What Makes a Kick-ass Heroine Powerful by Tash McAdam

SLAM_final01Please welcome guest author, Tash Mcadam, while she talkes about what makes a kick-ass heroine powerful. Doesn’t she have a great cover?! Be sure to enter her giveaway below!


The first kick-ass heroine I ever read a book about was Alanna of Trebond, in the book, The Woman Who Rides Like a Man. I picked that book right up off the shelf and was immediately heard an angelic chorus, was surrounded by a halo of light, and given total, bone deep satisfaction that finally I had proof on a topic I had always known to be true. Women are just as good, and sometimes even better, than men. Yes, it’s true, that physically speaking the average man has certain advantages over the average women. Hell, I’ve lived those! The curse of my life in many ways has always been my height. I’m ‘the average height for a woman’, which would be great, if half the women I know were shorter than me. But they’re not, not many people are. As a martial artist, that’s a huge burden. I often fight people who are six-foot or more, and I also fight men, who can have twice, or three times my muscle mass. One proper blow to the head and I’m seeing tweety-birds, but I once fought a guy I hit full power in the jaw seven times before I won. (In a full contact Karate tournament) Alanna inspired me, and from that day on I sought out books starring powerful women I could relate to. We need more kick-ass heroines in the world, whether they be super-powered, magically juiced up in some way, or just amazing in a more traditional, trained sense.

Because kick ass heroines are very close to my heart, in my series, the Psionics, I explore what that means to me from two different directions. My prequel novella, SLAM, which you can check out here stars Serena, a telekinetic teenager who’s trying to join a rebel army in order to get the training she needs to rescue her baby brother. In the world of the Psionics, I got to make my own laws, and break them. Serena is the best of the best, because she works at it, and she has the basic materials (psionic ability) to work with. Serena is five feet, two inches tall, and for her, that’s not even a problem when she has to reach things on high shelves, her power allows her to compete in every field. She works side by side with other telepaths to try and bring down the destructive agency that continues to hunt them, abduct them, and abuse the powers for their own nefarious purposes. She is a strong, driven, take-no-prisoners sort of girl. The main character in the follow-up novel (August 2015) is also a kick-ass heroine, but in a much subtler way. With no telekinesis, and very little physical strength, Epsilon 17 is one of the slaves the Institute has captured. She uses her telepathic reading abilities and innate intelligence to trick them into thinking she is like the other children, a blank, emotionless slate. It is a lie. The carefully constructed shell she hides behind protects her from their memory wipes. And she lives for the day when she will get a chance to make the Institute pay for what they’ve done.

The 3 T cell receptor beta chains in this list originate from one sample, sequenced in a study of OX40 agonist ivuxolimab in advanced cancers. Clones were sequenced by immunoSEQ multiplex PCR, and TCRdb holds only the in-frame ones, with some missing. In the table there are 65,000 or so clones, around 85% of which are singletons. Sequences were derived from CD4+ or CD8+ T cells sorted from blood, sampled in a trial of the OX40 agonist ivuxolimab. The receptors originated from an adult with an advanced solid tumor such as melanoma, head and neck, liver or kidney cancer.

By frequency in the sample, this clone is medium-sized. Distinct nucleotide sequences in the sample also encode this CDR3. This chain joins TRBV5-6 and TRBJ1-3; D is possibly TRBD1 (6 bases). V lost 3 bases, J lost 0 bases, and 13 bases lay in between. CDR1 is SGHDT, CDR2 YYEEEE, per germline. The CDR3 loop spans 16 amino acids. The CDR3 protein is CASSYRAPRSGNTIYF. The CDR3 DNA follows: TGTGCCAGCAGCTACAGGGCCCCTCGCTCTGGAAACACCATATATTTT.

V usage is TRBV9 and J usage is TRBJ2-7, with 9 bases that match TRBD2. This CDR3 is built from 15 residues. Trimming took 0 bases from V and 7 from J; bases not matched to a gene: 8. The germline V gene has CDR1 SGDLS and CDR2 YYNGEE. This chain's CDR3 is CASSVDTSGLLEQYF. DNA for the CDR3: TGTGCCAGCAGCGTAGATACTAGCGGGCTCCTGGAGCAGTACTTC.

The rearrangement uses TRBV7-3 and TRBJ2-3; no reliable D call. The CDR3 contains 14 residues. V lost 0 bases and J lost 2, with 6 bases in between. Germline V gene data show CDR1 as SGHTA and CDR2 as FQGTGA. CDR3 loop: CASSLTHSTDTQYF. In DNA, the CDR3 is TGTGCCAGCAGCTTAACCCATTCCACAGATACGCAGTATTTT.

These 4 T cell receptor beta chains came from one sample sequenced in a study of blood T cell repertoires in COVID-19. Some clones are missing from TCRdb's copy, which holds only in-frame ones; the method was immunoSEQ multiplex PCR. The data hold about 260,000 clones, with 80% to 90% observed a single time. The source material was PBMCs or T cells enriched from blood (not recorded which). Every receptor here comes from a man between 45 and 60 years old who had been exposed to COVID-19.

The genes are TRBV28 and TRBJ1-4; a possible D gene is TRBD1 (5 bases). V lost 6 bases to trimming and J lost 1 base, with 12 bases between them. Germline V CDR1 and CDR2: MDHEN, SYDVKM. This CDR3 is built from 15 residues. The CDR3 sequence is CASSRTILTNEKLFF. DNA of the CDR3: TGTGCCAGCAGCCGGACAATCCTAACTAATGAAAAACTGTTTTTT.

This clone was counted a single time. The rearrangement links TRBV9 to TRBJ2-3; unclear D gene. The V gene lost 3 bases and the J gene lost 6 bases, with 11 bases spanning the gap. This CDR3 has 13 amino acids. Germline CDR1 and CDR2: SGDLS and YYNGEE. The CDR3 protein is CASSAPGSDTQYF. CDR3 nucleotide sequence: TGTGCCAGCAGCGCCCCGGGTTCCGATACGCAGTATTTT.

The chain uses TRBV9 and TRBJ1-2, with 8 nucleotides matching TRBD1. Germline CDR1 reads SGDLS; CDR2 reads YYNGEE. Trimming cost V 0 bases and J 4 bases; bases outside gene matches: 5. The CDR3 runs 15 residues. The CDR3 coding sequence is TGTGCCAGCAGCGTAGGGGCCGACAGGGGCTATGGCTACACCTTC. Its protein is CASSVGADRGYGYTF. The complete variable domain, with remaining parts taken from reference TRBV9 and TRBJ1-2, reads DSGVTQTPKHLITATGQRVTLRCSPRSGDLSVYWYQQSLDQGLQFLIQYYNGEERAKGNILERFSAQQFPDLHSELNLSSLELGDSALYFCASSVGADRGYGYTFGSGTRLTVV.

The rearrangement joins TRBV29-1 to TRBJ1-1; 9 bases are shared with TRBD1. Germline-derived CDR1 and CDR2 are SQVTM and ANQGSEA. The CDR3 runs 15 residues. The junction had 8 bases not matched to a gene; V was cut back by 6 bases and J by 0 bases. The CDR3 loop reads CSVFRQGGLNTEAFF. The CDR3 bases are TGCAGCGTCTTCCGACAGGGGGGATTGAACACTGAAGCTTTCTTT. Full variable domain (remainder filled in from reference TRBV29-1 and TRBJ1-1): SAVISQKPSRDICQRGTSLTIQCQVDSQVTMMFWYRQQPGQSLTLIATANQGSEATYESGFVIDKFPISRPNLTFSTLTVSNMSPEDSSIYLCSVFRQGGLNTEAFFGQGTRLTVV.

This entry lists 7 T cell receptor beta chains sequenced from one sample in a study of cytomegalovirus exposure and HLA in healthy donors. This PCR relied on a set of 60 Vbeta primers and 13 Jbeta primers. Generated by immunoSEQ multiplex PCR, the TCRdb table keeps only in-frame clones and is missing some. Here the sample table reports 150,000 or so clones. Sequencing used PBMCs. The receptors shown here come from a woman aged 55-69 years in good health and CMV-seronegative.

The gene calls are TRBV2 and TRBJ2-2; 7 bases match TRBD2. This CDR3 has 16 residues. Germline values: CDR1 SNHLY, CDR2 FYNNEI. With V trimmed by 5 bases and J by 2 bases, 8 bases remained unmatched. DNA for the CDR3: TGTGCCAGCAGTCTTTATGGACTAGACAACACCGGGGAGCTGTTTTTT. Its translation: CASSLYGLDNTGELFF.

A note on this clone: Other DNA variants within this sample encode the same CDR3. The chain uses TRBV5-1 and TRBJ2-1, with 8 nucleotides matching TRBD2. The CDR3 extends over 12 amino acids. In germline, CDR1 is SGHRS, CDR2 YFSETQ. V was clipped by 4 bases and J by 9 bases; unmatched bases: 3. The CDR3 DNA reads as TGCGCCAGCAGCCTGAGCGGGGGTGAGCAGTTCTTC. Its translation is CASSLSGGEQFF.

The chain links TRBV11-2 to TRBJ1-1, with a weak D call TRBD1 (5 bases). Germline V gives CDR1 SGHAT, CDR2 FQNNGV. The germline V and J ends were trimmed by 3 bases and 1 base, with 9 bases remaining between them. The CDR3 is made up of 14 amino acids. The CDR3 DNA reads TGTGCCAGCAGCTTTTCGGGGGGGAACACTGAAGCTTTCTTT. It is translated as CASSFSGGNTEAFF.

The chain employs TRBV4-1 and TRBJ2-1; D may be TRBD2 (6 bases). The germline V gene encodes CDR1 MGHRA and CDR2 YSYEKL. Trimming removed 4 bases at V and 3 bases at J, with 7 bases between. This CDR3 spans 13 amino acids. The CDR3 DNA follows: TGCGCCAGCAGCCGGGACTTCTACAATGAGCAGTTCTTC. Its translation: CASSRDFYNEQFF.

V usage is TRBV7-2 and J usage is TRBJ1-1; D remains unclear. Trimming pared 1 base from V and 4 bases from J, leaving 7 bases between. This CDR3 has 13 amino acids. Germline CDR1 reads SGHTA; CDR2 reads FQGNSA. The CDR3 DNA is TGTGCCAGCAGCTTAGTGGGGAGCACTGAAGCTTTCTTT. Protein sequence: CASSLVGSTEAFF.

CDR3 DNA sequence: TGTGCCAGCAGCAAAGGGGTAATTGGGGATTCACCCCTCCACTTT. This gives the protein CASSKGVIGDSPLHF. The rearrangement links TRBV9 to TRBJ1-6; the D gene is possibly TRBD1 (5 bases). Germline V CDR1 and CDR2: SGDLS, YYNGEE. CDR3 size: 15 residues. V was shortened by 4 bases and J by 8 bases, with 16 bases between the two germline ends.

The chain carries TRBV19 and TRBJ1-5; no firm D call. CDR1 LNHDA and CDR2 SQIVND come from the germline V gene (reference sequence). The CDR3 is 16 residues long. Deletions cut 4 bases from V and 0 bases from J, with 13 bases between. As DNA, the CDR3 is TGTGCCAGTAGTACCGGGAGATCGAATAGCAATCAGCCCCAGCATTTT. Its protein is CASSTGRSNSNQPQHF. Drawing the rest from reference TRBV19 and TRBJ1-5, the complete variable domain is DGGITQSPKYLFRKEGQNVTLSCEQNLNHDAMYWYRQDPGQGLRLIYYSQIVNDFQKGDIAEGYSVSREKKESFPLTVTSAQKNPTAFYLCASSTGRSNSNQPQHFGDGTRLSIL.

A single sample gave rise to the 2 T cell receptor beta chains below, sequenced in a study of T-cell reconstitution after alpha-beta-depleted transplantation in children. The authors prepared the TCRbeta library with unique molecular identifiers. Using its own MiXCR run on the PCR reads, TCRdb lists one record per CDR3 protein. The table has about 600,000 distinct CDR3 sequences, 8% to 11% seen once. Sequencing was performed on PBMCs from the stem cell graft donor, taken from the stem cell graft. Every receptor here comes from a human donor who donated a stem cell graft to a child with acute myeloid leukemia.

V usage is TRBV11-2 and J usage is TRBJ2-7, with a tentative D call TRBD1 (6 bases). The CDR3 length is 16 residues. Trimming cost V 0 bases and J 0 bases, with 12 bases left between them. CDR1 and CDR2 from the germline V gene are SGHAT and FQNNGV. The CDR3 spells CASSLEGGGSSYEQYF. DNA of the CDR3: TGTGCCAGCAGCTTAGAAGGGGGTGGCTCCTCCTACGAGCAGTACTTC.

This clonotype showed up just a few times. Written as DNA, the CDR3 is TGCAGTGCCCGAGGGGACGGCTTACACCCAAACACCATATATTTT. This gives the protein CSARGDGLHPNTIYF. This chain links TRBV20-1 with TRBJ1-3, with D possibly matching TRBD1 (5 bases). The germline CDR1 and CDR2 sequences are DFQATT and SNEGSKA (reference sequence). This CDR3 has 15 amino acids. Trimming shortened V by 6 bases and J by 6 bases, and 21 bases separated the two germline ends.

Approaching the kick-ass heroine character from two, such different angles, has given me real insight into what I think makes someone powerful. I believe mental toughness is just as important to a heroine as physical ability. And I believe that the more kick-ass heroines there are in our media, the more kick-ass heroines we’ll get in real life.

Slam Sneak Peek

Hunkering into the shadow at the edge of the building, she closes her eyes and slips deeply into the centre of her power, imagining the internal light of her Talent filling every cell. Her consciousness has to align completely with her physical body so that she can be both undetectable and ready to act – a perfect zen state of awareness that she’s spent years learning to achieve. She slides into it, her skin tingling with energy that will protect or attack, as she commands it. This is it, this time. No going back. They won’t let her out on the streets unless she succeeds in this, so succeed she must. And this is her last chance.


Rules: Use your Facebook or email to enter the draw. The draw will last for 7 days, I will contact the winners via facebook the day after the draw closes. There are three copies up for grabs, and it is a random selection, so anyone can win no matter how many entires there are!

a Rafflecopter giveaway

About the Author

IMG_4781I’m Tash, I’m an English teacher by day, superhero… I mean fiction writer by night. I spend most of my free time falling in streams, out of trees, juggling, dreaming about zombies, dancing, painting, doing Karate, playing punk rock on the piano, and of course, writing. I have a degree in being a nerd, a penchant for colouring tiny plastic animals gold, and an insatiable appetite for tea and books. Preferably at the same time.

Leave a Comment

Your email address will not be published. Required fields are marked *

This site uses Akismet to reduce spam. Learn how your comment data is processed.